• Spring-time view of the seashore, with shorebirds returning to the surf.

    Cape Hatteras

    National Seashore North Carolina

National Park Service 2008 Visitor Survey Card Reports

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Date: October 22, 2008
Contact: Outer Banks Group, 252-473-2111

Superintendent Mike Murray announced today that the results of annual visitor surveys for Cape Hatteras National Seashore, Fort Raleigh National Historic Site, and Wright Brothers National Memorial are available on-line.


Each year, the National Park Service conducts surveys by sampling visitors at every park using survey cards to measure visitor satisfaction and visitor understanding. These surveys help parks meet certain requirements of the Government Performance Results Act of 1993 (GPRA), which requires agencies to set annual performance goals that are quantifiable and reflect progress toward outcomes and to measure performance against the goals. The GPRA goals targeted by the Visitor Survey Cards measure that “visitors safely enjoy and are satisfied with the availability, accessibility, diversity, and quality of park facilities, services, and appropriate recreational opportunities” as well as the “visitors' understanding of a park's significance.”  Furthermore, these surveys also provide valuable information to help sites improve visitor services, protect natural and cultural resources, and increase management efficiency.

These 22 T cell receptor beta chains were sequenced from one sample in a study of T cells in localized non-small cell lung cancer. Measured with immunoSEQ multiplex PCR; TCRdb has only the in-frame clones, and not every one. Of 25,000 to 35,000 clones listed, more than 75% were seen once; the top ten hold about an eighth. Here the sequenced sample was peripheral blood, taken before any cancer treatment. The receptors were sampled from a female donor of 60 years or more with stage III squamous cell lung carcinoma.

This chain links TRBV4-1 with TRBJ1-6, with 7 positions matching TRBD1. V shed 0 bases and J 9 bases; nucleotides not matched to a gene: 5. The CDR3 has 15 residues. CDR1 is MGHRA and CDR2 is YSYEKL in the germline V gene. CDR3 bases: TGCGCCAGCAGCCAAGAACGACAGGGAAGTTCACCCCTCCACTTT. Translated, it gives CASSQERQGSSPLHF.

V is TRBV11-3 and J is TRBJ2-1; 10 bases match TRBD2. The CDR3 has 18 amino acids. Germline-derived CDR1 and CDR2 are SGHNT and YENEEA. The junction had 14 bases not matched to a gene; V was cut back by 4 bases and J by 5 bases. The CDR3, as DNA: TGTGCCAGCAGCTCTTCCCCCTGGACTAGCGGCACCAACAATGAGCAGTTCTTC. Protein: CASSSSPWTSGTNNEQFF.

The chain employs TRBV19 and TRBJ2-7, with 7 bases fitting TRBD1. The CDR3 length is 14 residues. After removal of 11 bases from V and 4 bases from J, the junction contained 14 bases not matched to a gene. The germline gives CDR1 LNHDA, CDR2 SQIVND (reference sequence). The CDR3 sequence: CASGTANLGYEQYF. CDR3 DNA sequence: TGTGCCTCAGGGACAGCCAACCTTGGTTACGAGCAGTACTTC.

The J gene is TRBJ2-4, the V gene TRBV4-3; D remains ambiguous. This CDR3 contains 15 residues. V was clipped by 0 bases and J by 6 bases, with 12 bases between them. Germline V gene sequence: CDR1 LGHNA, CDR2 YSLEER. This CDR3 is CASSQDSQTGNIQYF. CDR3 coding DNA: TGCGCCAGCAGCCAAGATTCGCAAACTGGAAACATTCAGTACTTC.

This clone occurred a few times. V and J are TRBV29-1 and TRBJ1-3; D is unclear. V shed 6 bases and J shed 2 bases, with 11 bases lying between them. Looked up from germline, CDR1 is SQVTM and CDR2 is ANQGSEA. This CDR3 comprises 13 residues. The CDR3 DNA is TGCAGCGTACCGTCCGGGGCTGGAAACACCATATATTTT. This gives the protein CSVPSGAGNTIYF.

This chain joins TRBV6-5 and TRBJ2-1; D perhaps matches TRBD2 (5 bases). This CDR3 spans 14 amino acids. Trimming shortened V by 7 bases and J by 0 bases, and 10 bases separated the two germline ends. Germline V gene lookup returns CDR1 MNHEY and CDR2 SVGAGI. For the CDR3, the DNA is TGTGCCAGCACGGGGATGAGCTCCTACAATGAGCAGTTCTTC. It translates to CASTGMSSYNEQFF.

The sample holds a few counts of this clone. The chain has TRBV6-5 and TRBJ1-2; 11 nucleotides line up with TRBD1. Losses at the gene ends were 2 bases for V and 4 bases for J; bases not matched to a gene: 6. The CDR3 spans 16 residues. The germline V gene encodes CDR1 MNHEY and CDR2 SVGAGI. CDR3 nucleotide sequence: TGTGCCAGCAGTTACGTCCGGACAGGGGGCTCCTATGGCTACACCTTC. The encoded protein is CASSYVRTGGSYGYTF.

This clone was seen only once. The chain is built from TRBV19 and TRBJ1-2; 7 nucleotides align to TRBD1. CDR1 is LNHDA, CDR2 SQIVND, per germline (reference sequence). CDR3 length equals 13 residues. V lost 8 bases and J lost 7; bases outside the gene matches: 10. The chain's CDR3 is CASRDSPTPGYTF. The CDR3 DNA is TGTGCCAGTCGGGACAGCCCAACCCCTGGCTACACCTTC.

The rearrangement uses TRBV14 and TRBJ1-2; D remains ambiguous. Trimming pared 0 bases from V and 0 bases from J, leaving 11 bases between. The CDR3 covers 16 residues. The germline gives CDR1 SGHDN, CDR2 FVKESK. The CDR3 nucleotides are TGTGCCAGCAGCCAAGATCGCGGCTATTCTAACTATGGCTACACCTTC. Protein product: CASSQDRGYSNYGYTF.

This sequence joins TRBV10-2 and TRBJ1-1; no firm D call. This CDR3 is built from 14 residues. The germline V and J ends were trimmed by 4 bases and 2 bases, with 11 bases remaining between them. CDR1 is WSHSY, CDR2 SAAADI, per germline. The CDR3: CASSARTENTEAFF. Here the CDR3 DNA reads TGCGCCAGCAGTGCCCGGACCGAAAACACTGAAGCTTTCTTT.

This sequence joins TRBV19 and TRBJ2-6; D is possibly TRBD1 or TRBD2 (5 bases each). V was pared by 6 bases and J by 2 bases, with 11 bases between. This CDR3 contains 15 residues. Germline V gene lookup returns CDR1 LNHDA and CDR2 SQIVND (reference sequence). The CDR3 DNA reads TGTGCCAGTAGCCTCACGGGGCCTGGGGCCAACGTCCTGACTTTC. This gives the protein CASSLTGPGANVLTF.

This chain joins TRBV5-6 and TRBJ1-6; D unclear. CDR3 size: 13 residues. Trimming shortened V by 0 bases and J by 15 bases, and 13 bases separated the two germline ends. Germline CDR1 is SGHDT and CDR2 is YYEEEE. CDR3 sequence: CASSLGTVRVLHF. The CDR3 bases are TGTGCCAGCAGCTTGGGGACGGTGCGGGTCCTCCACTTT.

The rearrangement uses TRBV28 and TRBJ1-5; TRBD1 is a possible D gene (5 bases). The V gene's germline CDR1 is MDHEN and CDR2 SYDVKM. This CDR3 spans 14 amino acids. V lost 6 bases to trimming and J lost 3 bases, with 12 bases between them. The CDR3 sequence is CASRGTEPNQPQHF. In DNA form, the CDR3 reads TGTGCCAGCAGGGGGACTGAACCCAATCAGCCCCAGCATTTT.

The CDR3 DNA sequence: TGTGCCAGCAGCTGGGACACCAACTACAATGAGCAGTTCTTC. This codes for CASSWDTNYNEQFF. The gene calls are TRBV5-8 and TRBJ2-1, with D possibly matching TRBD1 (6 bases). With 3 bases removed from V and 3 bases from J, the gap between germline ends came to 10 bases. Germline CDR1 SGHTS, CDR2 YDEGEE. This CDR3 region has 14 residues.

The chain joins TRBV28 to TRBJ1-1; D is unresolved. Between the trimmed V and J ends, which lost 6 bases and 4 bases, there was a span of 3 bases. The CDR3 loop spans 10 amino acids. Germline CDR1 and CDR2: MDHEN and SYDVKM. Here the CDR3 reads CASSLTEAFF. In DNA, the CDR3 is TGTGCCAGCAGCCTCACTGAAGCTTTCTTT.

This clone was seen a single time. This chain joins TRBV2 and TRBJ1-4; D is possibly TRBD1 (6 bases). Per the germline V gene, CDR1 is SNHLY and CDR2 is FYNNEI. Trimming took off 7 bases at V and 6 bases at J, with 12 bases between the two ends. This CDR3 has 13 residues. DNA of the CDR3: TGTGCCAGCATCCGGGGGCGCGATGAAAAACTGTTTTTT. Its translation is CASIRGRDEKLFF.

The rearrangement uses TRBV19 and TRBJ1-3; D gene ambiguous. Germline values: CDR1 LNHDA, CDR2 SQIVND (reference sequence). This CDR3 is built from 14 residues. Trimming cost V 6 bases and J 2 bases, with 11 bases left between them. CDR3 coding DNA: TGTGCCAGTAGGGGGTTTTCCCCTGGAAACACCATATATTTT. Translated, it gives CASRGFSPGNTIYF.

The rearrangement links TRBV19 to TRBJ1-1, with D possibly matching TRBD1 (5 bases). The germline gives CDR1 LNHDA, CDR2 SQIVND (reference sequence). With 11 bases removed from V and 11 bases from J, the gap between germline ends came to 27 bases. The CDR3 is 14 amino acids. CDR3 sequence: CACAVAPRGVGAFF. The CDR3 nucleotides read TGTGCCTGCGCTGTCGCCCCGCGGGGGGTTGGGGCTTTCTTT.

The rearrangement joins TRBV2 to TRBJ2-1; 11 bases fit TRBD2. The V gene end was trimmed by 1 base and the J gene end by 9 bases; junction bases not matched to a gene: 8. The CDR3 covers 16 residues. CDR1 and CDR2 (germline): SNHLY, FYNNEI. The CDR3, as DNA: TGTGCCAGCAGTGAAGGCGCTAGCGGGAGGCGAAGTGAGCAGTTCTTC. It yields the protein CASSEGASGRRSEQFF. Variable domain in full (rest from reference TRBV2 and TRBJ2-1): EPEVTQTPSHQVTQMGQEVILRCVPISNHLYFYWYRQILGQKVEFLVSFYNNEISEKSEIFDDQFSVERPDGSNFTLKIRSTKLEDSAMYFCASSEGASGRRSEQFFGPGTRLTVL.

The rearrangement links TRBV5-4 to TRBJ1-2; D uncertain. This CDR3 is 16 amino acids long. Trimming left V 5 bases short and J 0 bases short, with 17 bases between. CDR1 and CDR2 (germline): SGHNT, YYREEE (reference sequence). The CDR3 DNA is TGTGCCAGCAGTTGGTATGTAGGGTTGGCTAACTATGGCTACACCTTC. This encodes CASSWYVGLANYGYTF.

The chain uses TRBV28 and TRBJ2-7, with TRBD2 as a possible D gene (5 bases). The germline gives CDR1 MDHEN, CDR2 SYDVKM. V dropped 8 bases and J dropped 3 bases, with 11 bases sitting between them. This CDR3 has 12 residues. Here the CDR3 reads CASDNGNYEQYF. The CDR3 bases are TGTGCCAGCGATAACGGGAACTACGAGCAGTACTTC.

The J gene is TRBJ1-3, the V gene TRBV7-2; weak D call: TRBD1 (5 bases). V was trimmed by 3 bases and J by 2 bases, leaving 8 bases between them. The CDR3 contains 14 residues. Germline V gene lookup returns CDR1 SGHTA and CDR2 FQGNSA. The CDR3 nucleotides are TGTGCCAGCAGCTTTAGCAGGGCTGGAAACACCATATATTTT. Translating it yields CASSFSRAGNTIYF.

This year, the Outer Banks Group, comprised of Cape Hatteras National Seashore, Fort Raleigh National Historic Site, and Wright Brothers National Memorial, conducted these surveys in July. The data was compiled for each site and high marks were achieved for the entire group with response rates ranging from 12-17%. To view the reports for each site, visit http://www.nps.gov/caha/parkmgmt/statistics.htm; http://www.nps.gov/fora/parkmgmt/statistics.htm; or http://www.nps.gov/wrbr/parkmgmt/statistics.htm.

Did You Know?

A navigational chart showing Cape Hatteras and Diamond Shoals

When the Home sank on Diamond Shoals off of Cape Hatteras in 1837, there were only two life jackets for all 130 people on board. Ninety people died. Congress passed the Steamboat Act the next year, requiring all vessels to carry one life jacket per passenger.